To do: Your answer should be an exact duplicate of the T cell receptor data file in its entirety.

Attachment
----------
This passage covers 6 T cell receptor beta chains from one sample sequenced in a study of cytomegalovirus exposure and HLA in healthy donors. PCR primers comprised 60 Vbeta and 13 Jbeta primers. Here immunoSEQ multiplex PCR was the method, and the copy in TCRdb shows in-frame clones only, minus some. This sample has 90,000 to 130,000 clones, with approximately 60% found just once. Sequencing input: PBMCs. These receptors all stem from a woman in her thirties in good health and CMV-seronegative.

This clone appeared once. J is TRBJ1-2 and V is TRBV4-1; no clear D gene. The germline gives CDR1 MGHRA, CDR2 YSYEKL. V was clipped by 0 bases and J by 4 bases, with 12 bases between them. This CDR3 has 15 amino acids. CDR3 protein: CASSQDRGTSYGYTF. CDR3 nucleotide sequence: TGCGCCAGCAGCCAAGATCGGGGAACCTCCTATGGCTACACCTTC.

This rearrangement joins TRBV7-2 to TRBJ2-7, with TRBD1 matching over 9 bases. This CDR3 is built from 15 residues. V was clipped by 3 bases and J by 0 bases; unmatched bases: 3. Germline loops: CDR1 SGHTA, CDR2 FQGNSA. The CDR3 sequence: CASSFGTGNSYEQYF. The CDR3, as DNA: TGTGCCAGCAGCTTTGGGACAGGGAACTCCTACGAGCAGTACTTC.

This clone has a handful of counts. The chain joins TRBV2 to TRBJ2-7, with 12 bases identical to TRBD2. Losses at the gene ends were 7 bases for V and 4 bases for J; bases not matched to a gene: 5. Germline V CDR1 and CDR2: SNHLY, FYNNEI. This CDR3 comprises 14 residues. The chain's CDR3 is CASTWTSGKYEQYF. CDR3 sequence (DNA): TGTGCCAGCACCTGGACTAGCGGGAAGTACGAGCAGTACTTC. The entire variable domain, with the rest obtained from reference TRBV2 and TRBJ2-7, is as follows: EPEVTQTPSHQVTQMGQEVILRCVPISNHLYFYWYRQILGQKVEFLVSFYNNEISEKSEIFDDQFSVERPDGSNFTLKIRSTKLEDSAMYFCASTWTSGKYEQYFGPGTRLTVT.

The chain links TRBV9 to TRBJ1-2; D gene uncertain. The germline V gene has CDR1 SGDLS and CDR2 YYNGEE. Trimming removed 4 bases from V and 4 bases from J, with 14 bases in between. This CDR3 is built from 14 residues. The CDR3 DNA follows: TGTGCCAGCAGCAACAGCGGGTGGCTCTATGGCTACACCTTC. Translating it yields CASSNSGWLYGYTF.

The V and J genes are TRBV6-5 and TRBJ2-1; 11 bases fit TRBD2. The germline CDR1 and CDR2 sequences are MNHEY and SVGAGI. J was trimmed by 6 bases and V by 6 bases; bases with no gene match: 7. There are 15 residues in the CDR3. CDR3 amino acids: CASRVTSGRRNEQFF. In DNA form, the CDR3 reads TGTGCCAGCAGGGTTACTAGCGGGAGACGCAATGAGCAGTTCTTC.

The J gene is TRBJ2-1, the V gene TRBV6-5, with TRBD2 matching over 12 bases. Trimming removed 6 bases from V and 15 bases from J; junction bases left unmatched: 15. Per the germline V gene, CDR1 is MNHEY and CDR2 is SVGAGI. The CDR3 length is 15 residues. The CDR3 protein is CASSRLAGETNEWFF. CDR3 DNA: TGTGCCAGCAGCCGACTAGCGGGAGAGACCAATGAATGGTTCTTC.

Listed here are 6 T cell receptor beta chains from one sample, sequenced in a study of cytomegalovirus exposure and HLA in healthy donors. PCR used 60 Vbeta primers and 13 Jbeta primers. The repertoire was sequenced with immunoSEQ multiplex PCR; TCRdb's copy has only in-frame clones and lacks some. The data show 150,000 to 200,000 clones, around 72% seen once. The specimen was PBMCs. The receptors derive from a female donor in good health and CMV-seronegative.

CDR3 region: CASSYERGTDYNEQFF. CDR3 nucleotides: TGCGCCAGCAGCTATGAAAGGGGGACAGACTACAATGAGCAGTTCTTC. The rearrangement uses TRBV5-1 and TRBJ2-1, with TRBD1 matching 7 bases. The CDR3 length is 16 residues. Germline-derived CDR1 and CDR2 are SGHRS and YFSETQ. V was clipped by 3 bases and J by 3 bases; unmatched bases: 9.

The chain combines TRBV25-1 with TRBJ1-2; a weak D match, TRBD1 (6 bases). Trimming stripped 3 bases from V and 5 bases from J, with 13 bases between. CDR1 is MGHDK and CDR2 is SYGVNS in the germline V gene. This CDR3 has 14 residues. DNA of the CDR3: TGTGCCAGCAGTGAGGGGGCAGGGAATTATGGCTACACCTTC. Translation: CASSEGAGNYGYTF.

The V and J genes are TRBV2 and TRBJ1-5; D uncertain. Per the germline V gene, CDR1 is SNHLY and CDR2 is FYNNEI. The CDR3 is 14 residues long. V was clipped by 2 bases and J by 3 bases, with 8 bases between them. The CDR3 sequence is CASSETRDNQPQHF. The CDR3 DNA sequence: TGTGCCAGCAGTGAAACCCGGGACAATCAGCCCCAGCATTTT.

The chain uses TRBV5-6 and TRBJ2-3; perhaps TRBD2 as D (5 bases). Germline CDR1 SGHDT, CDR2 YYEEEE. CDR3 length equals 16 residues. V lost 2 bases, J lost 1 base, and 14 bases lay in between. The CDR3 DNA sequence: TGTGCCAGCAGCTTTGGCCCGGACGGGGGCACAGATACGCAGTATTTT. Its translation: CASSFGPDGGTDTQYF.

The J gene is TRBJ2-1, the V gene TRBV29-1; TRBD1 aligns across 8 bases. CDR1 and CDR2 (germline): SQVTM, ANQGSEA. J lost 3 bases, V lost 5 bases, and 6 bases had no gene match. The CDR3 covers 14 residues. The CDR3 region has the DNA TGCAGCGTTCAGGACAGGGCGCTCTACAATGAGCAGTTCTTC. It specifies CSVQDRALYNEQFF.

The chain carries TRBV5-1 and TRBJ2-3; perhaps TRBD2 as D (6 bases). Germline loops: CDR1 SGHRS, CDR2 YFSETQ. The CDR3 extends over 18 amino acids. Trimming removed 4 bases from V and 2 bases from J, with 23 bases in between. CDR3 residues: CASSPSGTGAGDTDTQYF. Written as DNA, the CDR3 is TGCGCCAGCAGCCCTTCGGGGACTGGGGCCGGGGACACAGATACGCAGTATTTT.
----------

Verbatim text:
This passage covers 6 T cell receptor beta chains from one sample sequenced in a study of cytomegalovirus exposure and HLA in healthy donors. PCR primers comprised 60 Vbeta and 13 Jbeta primers. Here immunoSEQ multiplex PCR was the method, and the copy in TCRdb shows in-frame clones only, minus some. This sample has 90,000 to 130,000 clones, with approximately 60% found just once. Sequencing input: PBMCs. These receptors all stem from a woman in her thirties in good health and CMV-seronegative.

This clone appeared once. J is TRBJ1-2 and V is TRBV4-1; no clear D gene. The germline gives CDR1 MGHRA, CDR2 YSYEKL. V was clipped by 0 bases and J by 4 bases, with 12 bases between them. This CDR3 has 15 amino acids. CDR3 protein: CASSQDRGTSYGYTF. CDR3 nucleotide sequence: TGCGCCAGCAGCCAAGATCGGGGAACCTCCTATGGCTACACCTTC.

This rearrangement joins TRBV7-2 to TRBJ2-7, with TRBD1 matching over 9 bases. This CDR3 is built from 15 residues. V was clipped by 3 bases and J by 0 bases; unmatched bases: 3. Germline loops: CDR1 SGHTA, CDR2 FQGNSA. The CDR3 sequence: CASSFGTGNSYEQYF. The CDR3, as DNA: TGTGCCAGCAGCTTTGGGACAGGGAACTCCTACGAGCAGTACTTC.

This clone has a handful of counts. The chain joins TRBV2 to TRBJ2-7, with 12 bases identical to TRBD2. Losses at the gene ends were 7 bases for V and 4 bases for J; bases not matched to a gene: 5. Germline V CDR1 and CDR2: SNHLY, FYNNEI. This CDR3 comprises 14 residues. The chain's CDR3 is CASTWTSGKYEQYF. CDR3 sequence (DNA): TGTGCCAGCACCTGGACTAGCGGGAAGTACGAGCAGTACTTC. The entire variable domain, with the rest obtained from reference TRBV2 and TRBJ2-7, is as follows: EPEVTQTPSHQVTQMGQEVILRCVPISNHLYFYWYRQILGQKVEFLVSFYNNEISEKSEIFDDQFSVERPDGSNFTLKIRSTKLEDSAMYFCASTWTSGKYEQYFGPGTRLTVT.

The chain links TRBV9 to TRBJ1-2; D gene uncertain. The germline V gene has CDR1 SGDLS and CDR2 YYNGEE. Trimming removed 4 bases from V and 4 bases from J, with 14 bases in between. This CDR3 is built from 14 residues. The CDR3 DNA follows: TGTGCCAGCAGCAACAGCGGGTGGCTCTATGGCTACACCTTC. Translating it yields CASSNSGWLYGYTF.

The V and J genes are TRBV6-5 and TRBJ2-1; 11 bases fit TRBD2. The germline CDR1 and CDR2 sequences are MNHEY and SVGAGI. J was trimmed by 6 bases and V by 6 bases; bases with no gene match: 7. There are 15 residues in the CDR3. CDR3 amino acids: CASRVTSGRRNEQFF. In DNA form, the CDR3 reads TGTGCCAGCAGGGTTACTAGCGGGAGACGCAATGAGCAGTTCTTC.

The J gene is TRBJ2-1, the V gene TRBV6-5, with TRBD2 matching over 12 bases. Trimming removed 6 bases from V and 15 bases from J; junction bases left unmatched: 15. Per the germline V gene, CDR1 is MNHEY and CDR2 is SVGAGI. The CDR3 length is 15 residues. The CDR3 protein is CASSRLAGETNEWFF. CDR3 DNA: TGTGCCAGCAGCCGACTAGCGGGAGAGACCAATGAATGGTTCTTC.

Listed here are 6 T cell receptor beta chains from one sample, sequenced in a study of cytomegalovirus exposure and HLA in healthy donors. PCR used 60 Vbeta primers and 13 Jbeta primers. The repertoire was sequenced with immunoSEQ multiplex PCR; TCRdb's copy has only in-frame clones and lacks some. The data show 150,000 to 200,000 clones, around 72% seen once. The specimen was PBMCs. The receptors derive from a female donor in good health and CMV-seronegative.

CDR3 region: CASSYERGTDYNEQFF. CDR3 nucleotides: TGCGCCAGCAGCTATGAAAGGGGGACAGACTACAATGAGCAGTTCTTC. The rearrangement uses TRBV5-1 and TRBJ2-1, with TRBD1 matching 7 bases. The CDR3 length is 16 residues. Germline-derived CDR1 and CDR2 are SGHRS and YFSETQ. V was clipped by 3 bases and J by 3 bases; unmatched bases: 9.

The chain combines TRBV25-1 with TRBJ1-2; a weak D match, TRBD1 (6 bases). Trimming stripped 3 bases from V and 5 bases from J, with 13 bases between. CDR1 is MGHDK and CDR2 is SYGVNS in the germline V gene. This CDR3 has 14 residues. DNA of the CDR3: TGTGCCAGCAGTGAGGGGGCAGGGAATTATGGCTACACCTTC. Translation: CASSEGAGNYGYTF.

The V and J genes are TRBV2 and TRBJ1-5; D uncertain. Per the germline V gene, CDR1 is SNHLY and CDR2 is FYNNEI. The CDR3 is 14 residues long. V was clipped by 2 bases and J by 3 bases, with 8 bases between them. The CDR3 sequence is CASSETRDNQPQHF. The CDR3 DNA sequence: TGTGCCAGCAGTGAAACCCGGGACAATCAGCCCCAGCATTTT.

The chain uses TRBV5-6 and TRBJ2-3; perhaps TRBD2 as D (5 bases). Germline CDR1 SGHDT, CDR2 YYEEEE. CDR3 length equals 16 residues. V lost 2 bases, J lost 1 base, and 14 bases lay in between. The CDR3 DNA sequence: TGTGCCAGCAGCTTTGGCCCGGACGGGGGCACAGATACGCAGTATTTT. Its translation: CASSFGPDGGTDTQYF.

The J gene is TRBJ2-1, the V gene TRBV29-1; TRBD1 aligns across 8 bases. CDR1 and CDR2 (germline): SQVTM, ANQGSEA. J lost 3 bases, V lost 5 bases, and 6 bases had no gene match. The CDR3 covers 14 residues. The CDR3 region has the DNA TGCAGCGTTCAGGACAGGGCGCTCTACAATGAGCAGTTCTTC. It specifies CSVQDRALYNEQFF.

The chain carries TRBV5-1 and TRBJ2-3; perhaps TRBD2 as D (6 bases). Germline loops: CDR1 SGHRS, CDR2 YFSETQ. The CDR3 extends over 18 amino acids. Trimming removed 4 bases from V and 2 bases from J, with 23 bases in between. CDR3 residues: CASSPSGTGAGDTDTQYF. Written as DNA, the CDR3 is TGCGCCAGCAGCCCTTCGGGGACTGGGGCCGGGGACACAGATACGCAGTATTTT.